Old doors and windows, antique wooden columns and metal drainpipes give this house in Mumbai an aesthetic its architects claim is inspired by the ramshackle buildings found throughout the city (+ slideshow).
Local studio S+PS Architects designed Collage House to accommodate four generations of the same family.
It is located on top of a hill overlooking Mumbai, and is arranged in a traditional Indian style around a central courtyard to avoid unwanted overlooking from neighbouring buildings.
The architects were influenced by the ad-hoc building typologies that many of the city's inhabitants construct using found materials.
This prompted them to used salvaged materials in their design, helping to promote an alternative approach to recycling.
"Living in Mumbai, it is impossible to ignore the informal settlements in the city," said SP+S Architects in a project description, "and if looked at closely there are many lessons to be learnt in frugality, adaptability, multi-tasking, resourcefulness and ingenuity."
"A visual language emerges that is of the found object, ad-hoc, eclectic, patched and collaged," they added.
"An attempt has been made here to apply some of these lessons without romanticising or fetishising them."
At the front of the house, doors and windows salvaged from demolished buildings around the city are combined to form a surface that wraps around two sides of the living room.
Several of the reclaimed windows, doors and shutters retain their hinges, allowing them to be opened to provide views and natural ventilation. A bedroom on the floor above features a balcony made from blue glass that projects from the facade.
A paved parking area at street level is flanked by a brick-lined entrance and a carved glass wall. Behind this glazing, a Puja room provides a tranquil setting for prayers and contemplation.
Also on this level are rooms occupied and used by the household's staff, service areas including a lift encased in decorative chain-link fencing, and a 50,000-litre rainwater harvesting tank surrounded by rock removed during the excavation process.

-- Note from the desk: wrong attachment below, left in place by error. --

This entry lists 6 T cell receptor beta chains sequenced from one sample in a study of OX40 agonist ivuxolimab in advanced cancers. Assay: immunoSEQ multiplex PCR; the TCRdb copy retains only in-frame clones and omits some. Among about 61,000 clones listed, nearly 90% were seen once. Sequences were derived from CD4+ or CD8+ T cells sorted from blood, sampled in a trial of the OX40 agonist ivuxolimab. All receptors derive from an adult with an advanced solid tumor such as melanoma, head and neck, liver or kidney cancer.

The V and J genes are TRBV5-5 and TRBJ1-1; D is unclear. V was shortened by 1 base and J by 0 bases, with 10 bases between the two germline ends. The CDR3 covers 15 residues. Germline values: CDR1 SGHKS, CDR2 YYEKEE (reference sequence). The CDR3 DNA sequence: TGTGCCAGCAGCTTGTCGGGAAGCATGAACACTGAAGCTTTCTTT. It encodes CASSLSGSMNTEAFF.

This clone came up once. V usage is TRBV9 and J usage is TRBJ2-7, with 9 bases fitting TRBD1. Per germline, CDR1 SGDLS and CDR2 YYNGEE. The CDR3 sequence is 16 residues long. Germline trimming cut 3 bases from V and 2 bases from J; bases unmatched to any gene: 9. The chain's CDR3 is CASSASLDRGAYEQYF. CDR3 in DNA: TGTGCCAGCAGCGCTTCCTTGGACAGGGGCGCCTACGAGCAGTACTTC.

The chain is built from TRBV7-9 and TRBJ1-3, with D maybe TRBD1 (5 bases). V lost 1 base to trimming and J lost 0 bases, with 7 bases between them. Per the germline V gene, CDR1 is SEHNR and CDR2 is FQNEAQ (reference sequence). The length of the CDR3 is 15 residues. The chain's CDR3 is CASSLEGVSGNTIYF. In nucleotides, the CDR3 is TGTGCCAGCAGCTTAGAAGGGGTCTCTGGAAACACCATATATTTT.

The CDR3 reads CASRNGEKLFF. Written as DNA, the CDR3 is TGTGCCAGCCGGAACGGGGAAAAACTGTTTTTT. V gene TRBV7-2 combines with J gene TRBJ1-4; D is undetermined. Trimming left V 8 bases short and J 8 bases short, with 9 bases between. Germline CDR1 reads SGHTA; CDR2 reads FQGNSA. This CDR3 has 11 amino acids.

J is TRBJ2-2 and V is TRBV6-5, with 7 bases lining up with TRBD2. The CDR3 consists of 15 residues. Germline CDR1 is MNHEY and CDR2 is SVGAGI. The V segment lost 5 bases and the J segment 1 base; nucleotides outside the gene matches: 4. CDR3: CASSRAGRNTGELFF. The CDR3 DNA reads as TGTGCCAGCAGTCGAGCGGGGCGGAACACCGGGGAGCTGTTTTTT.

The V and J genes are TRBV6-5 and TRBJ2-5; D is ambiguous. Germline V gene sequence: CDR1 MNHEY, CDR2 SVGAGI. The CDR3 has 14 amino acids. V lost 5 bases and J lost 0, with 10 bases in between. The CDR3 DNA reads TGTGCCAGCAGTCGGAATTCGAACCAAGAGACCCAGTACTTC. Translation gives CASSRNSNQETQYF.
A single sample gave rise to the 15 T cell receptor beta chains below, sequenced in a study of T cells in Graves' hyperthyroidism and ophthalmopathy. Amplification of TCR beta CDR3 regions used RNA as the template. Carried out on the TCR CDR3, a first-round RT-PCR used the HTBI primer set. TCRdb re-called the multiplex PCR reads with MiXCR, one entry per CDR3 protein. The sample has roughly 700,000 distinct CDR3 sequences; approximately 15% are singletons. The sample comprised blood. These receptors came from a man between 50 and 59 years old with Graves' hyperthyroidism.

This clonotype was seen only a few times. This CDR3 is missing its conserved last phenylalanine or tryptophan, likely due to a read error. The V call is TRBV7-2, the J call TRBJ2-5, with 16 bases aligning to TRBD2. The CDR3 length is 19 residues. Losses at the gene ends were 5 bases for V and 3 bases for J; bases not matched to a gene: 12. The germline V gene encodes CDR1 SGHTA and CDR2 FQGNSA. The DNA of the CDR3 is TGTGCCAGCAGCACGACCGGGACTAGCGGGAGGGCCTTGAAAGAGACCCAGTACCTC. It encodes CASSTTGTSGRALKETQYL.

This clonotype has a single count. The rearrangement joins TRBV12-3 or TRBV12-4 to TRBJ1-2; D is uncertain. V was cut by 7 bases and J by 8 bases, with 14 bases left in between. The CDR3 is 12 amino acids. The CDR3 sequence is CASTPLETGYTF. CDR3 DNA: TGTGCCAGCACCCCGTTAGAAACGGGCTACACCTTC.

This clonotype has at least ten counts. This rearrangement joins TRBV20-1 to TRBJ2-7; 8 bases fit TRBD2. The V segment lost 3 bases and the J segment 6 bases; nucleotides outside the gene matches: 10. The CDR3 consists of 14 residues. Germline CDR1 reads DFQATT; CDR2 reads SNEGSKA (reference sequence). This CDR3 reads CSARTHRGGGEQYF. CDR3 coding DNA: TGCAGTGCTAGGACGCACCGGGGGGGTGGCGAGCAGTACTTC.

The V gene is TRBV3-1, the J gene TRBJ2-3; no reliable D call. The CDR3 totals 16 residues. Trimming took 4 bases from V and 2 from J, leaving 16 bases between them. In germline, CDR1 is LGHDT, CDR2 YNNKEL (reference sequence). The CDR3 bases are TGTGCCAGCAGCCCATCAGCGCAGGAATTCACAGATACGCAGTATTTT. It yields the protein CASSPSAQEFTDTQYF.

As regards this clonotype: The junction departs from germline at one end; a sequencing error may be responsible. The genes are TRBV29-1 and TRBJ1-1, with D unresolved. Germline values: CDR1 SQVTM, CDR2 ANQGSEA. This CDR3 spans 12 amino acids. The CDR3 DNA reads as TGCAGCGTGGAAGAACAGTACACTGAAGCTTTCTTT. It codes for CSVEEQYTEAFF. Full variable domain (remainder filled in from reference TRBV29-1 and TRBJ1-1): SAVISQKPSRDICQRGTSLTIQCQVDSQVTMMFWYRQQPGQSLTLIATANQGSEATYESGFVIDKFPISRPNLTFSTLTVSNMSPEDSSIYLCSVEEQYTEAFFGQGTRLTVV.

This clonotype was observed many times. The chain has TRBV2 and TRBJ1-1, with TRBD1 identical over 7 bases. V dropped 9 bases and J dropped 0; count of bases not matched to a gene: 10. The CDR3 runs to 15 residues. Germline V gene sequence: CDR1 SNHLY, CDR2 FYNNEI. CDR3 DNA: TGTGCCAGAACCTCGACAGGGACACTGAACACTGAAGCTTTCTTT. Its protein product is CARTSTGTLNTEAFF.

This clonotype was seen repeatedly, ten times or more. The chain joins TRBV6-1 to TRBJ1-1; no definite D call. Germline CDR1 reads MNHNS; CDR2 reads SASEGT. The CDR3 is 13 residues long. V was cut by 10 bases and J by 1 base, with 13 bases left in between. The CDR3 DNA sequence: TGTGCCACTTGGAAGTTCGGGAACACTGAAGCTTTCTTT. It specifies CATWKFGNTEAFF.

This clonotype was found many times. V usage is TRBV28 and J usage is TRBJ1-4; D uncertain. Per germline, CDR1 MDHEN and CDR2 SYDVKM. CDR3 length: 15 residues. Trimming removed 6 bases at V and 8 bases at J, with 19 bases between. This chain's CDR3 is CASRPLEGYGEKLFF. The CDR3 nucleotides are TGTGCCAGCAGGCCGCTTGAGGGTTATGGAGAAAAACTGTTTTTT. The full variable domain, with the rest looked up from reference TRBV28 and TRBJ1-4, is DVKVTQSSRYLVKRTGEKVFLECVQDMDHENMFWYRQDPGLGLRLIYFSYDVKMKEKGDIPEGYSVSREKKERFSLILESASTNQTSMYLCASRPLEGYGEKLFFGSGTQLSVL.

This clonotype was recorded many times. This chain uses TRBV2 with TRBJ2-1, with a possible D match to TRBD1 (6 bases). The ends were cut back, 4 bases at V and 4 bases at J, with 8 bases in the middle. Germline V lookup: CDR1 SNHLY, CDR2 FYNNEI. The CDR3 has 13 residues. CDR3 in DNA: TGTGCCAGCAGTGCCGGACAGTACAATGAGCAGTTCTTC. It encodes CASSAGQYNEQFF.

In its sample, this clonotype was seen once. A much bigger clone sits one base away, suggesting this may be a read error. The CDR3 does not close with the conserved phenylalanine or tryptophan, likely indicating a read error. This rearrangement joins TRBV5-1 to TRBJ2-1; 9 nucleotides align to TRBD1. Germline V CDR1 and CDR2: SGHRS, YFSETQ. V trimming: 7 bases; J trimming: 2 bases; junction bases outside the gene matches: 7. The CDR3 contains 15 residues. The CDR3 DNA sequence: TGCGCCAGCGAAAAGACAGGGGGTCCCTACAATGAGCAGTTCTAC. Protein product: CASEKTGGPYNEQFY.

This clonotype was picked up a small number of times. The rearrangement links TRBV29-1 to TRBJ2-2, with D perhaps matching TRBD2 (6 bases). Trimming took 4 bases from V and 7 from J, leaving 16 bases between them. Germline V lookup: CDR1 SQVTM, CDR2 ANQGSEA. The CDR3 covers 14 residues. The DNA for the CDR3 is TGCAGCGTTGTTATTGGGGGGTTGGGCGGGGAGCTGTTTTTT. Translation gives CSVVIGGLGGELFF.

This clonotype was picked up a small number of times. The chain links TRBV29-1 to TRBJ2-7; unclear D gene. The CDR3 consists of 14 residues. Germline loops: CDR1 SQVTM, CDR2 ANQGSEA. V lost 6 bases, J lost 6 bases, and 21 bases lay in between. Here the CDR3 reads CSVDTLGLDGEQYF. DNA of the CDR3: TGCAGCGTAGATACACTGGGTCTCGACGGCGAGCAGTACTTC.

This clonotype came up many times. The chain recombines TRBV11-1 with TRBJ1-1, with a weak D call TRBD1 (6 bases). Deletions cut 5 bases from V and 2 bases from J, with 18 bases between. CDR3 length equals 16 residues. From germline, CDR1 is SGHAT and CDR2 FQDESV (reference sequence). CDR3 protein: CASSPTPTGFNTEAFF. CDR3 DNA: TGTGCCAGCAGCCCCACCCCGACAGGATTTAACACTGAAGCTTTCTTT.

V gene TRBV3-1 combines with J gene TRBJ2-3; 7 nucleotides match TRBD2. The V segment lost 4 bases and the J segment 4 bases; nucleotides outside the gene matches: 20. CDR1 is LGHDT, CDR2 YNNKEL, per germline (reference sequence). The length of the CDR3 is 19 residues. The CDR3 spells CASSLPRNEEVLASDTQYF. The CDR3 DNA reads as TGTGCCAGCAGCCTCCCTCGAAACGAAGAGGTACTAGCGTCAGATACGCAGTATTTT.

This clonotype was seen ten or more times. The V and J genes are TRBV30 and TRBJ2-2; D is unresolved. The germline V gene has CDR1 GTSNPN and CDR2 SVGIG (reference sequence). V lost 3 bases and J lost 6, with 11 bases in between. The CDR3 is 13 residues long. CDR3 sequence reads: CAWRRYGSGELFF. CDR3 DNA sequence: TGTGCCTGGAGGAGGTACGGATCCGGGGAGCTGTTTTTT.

On one side of a central courtyard, rusted metal plates are riveted together to form a cladding surface.
The courtyard also features a planter covered with colourful tile samples and a wall faced with unused stone slivers salvaged from a stone cutter's yard.
Another of the walls lining the courtyard is made from metal pipes of varying diameters that are fixed together to form a surface resembling bamboo stalks.
At the base of the wall, a series of spouts create a water feature during the monsoon period.
The architects sought to contrast the old, reclaimed materials with contemporary ones, including a concrete frame that wraps around the exterior and provides a sense of isolation from the neighbouring buildings.
The concrete surfaces are rough on the outside and smooth on the inside to enhance the notion of contrast.
The same material is used for ceilings inside the house, including in the main living and dining room where it is moulded into a ridged form.
The building's roof terrace accommodates a lightweight, steel and glass pavilion, topped with solar panels and decorated with 100-year-old columns removed from a dismantled house.
Other materials found in the property include flooring made from old Burma teak rafters and purlins, fabric waste used to upholster chairs, colonial furniture, old cement tiles, carved wooden mouldings and various traditional objects used for new purposes.
Recycled materials including old doors were also recently used to build a pavilion in Paris to coincide with the United Nations Climate Change Conference last year, while the interior of a bar in Shanghai by Chinese studio Neri&Hu features reclaimed timber flooring and found objects including an old sink.
Photography is by Sebastian Zachariah, Ira Gosalia and Pinkish Shah.
Architect: S+PS Architects
Design team: Pinkish Shah, Shilpa Gore-Shah, Mayank Patel, Gaurav Agarwal, Shrutika Nirgun, Divya Malu, Manali Patel, Ved Panchwagh, Priyadarshi Srivastava
Liasion architects: Sopan Prabhu Architects
Structural engineers: Rajeev Shah & Associates
Services consultants: Arkk Consultants
Landscape consultants: S+PS Architects